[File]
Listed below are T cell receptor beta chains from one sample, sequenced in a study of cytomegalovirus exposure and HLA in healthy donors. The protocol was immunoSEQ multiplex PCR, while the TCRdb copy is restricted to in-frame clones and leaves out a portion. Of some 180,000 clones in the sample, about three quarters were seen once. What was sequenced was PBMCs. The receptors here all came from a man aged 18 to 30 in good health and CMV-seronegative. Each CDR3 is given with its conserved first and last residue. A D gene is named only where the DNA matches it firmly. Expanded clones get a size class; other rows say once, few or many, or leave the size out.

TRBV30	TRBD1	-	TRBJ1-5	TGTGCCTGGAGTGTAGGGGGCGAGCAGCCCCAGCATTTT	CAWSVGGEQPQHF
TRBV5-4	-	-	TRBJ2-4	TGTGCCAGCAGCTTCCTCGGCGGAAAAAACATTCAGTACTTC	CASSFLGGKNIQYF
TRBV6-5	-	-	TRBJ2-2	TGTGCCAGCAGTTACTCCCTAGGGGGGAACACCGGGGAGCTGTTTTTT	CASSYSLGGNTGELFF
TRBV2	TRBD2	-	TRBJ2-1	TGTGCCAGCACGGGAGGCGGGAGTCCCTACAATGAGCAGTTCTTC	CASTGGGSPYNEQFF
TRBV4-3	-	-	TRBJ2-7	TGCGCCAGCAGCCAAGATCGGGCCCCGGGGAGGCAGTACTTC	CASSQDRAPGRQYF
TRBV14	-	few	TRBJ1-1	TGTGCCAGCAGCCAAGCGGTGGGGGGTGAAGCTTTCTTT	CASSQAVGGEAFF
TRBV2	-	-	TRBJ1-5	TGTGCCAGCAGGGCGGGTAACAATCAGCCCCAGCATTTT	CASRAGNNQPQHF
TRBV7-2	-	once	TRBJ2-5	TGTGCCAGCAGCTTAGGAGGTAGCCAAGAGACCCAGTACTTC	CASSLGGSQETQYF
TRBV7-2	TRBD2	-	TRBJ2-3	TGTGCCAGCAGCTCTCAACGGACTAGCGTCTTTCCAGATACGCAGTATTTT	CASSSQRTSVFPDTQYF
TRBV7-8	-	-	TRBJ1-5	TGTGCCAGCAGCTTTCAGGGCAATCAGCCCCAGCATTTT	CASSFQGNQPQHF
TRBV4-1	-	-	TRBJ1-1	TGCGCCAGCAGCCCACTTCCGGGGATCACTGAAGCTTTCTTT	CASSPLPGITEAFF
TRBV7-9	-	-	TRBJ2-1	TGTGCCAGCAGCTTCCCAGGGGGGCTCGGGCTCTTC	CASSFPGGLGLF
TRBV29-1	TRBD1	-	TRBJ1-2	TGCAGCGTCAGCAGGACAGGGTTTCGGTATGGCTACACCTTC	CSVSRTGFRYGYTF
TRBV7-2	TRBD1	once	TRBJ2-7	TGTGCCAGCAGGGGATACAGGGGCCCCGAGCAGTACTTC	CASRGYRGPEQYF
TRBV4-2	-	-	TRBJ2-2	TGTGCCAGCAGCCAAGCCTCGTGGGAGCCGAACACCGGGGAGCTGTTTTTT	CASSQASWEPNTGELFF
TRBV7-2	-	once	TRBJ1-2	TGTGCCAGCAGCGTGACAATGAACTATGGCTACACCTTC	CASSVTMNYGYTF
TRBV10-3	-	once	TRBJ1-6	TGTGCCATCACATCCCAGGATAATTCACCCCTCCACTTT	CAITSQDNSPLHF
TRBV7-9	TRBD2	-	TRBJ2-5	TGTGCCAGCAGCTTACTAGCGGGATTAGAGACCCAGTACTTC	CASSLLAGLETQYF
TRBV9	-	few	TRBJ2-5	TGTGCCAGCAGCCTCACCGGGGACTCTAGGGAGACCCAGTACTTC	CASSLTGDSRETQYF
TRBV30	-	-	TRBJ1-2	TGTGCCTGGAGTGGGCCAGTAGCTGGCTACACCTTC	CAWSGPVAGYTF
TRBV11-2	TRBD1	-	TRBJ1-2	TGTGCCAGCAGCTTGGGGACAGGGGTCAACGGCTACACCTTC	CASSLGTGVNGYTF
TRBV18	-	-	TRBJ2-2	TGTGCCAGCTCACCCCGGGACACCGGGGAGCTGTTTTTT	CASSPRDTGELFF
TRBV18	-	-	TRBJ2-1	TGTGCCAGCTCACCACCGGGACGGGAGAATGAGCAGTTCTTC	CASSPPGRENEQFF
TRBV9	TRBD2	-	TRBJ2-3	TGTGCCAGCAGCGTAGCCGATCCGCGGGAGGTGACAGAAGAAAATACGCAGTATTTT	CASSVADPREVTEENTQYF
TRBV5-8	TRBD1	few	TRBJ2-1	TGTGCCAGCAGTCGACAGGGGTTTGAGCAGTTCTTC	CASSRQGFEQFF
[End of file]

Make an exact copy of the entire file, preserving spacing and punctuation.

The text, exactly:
Listed below are T cell receptor beta chains from one sample, sequenced in a study of cytomegalovirus exposure and HLA in healthy donors. The protocol was immunoSEQ multiplex PCR, while the TCRdb copy is restricted to in-frame clones and leaves out a portion. Of some 180,000 clones in the sample, about three quarters were seen once. What was sequenced was PBMCs. The receptors here all came from a man aged 18 to 30 in good health and CMV-seronegative. Each CDR3 is given with its conserved first and last residue. A D gene is named only where the DNA matches it firmly. Expanded clones get a size class; other rows say once, few or many, or leave the size out.

TRBV30	TRBD1	-	TRBJ1-5	TGTGCCTGGAGTGTAGGGGGCGAGCAGCCCCAGCATTTT	CAWSVGGEQPQHF
TRBV5-4	-	-	TRBJ2-4	TGTGCCAGCAGCTTCCTCGGCGGAAAAAACATTCAGTACTTC	CASSFLGGKNIQYF
TRBV6-5	-	-	TRBJ2-2	TGTGCCAGCAGTTACTCCCTAGGGGGGAACACCGGGGAGCTGTTTTTT	CASSYSLGGNTGELFF
TRBV2	TRBD2	-	TRBJ2-1	TGTGCCAGCACGGGAGGCGGGAGTCCCTACAATGAGCAGTTCTTC	CASTGGGSPYNEQFF
TRBV4-3	-	-	TRBJ2-7	TGCGCCAGCAGCCAAGATCGGGCCCCGGGGAGGCAGTACTTC	CASSQDRAPGRQYF
TRBV14	-	few	TRBJ1-1	TGTGCCAGCAGCCAAGCGGTGGGGGGTGAAGCTTTCTTT	CASSQAVGGEAFF
TRBV2	-	-	TRBJ1-5	TGTGCCAGCAGGGCGGGTAACAATCAGCCCCAGCATTTT	CASRAGNNQPQHF
TRBV7-2	-	once	TRBJ2-5	TGTGCCAGCAGCTTAGGAGGTAGCCAAGAGACCCAGTACTTC	CASSLGGSQETQYF
TRBV7-2	TRBD2	-	TRBJ2-3	TGTGCCAGCAGCTCTCAACGGACTAGCGTCTTTCCAGATACGCAGTATTTT	CASSSQRTSVFPDTQYF
TRBV7-8	-	-	TRBJ1-5	TGTGCCAGCAGCTTTCAGGGCAATCAGCCCCAGCATTTT	CASSFQGNQPQHF
TRBV4-1	-	-	TRBJ1-1	TGCGCCAGCAGCCCACTTCCGGGGATCACTGAAGCTTTCTTT	CASSPLPGITEAFF
TRBV7-9	-	-	TRBJ2-1	TGTGCCAGCAGCTTCCCAGGGGGGCTCGGGCTCTTC	CASSFPGGLGLF
TRBV29-1	TRBD1	-	TRBJ1-2	TGCAGCGTCAGCAGGACAGGGTTTCGGTATGGCTACACCTTC	CSVSRTGFRYGYTF
TRBV7-2	TRBD1	once	TRBJ2-7	TGTGCCAGCAGGGGATACAGGGGCCCCGAGCAGTACTTC	CASRGYRGPEQYF
TRBV4-2	-	-	TRBJ2-2	TGTGCCAGCAGCCAAGCCTCGTGGGAGCCGAACACCGGGGAGCTGTTTTTT	CASSQASWEPNTGELFF
TRBV7-2	-	once	TRBJ1-2	TGTGCCAGCAGCGTGACAATGAACTATGGCTACACCTTC	CASSVTMNYGYTF
TRBV10-3	-	once	TRBJ1-6	TGTGCCATCACATCCCAGGATAATTCACCCCTCCACTTT	CAITSQDNSPLHF
TRBV7-9	TRBD2	-	TRBJ2-5	TGTGCCAGCAGCTTACTAGCGGGATTAGAGACCCAGTACTTC	CASSLLAGLETQYF
TRBV9	-	few	TRBJ2-5	TGTGCCAGCAGCCTCACCGGGGACTCTAGGGAGACCCAGTACTTC	CASSLTGDSRETQYF
TRBV30	-	-	TRBJ1-2	TGTGCCTGGAGTGGGCCAGTAGCTGGCTACACCTTC	CAWSGPVAGYTF
TRBV11-2	TRBD1	-	TRBJ1-2	TGTGCCAGCAGCTTGGGGACAGGGGTCAACGGCTACACCTTC	CASSLGTGVNGYTF
TRBV18	-	-	TRBJ2-2	TGTGCCAGCTCACCCCGGGACACCGGGGAGCTGTTTTTT	CASSPRDTGELFF
TRBV18	-	-	TRBJ2-1	TGTGCCAGCTCACCACCGGGACGGGAGAATGAGCAGTTCTTC	CASSPPGRENEQFF
TRBV9	TRBD2	-	TRBJ2-3	TGTGCCAGCAGCGTAGCCGATCCGCGGGAGGTGACAGAAGAAAATACGCAGTATTTT	CASSVADPREVTEENTQYF
TRBV5-8	TRBD1	few	TRBJ2-1	TGTGCCAGCAGTCGACAGGGGTTTGAGCAGTTCTTC	CASSRQGFEQFF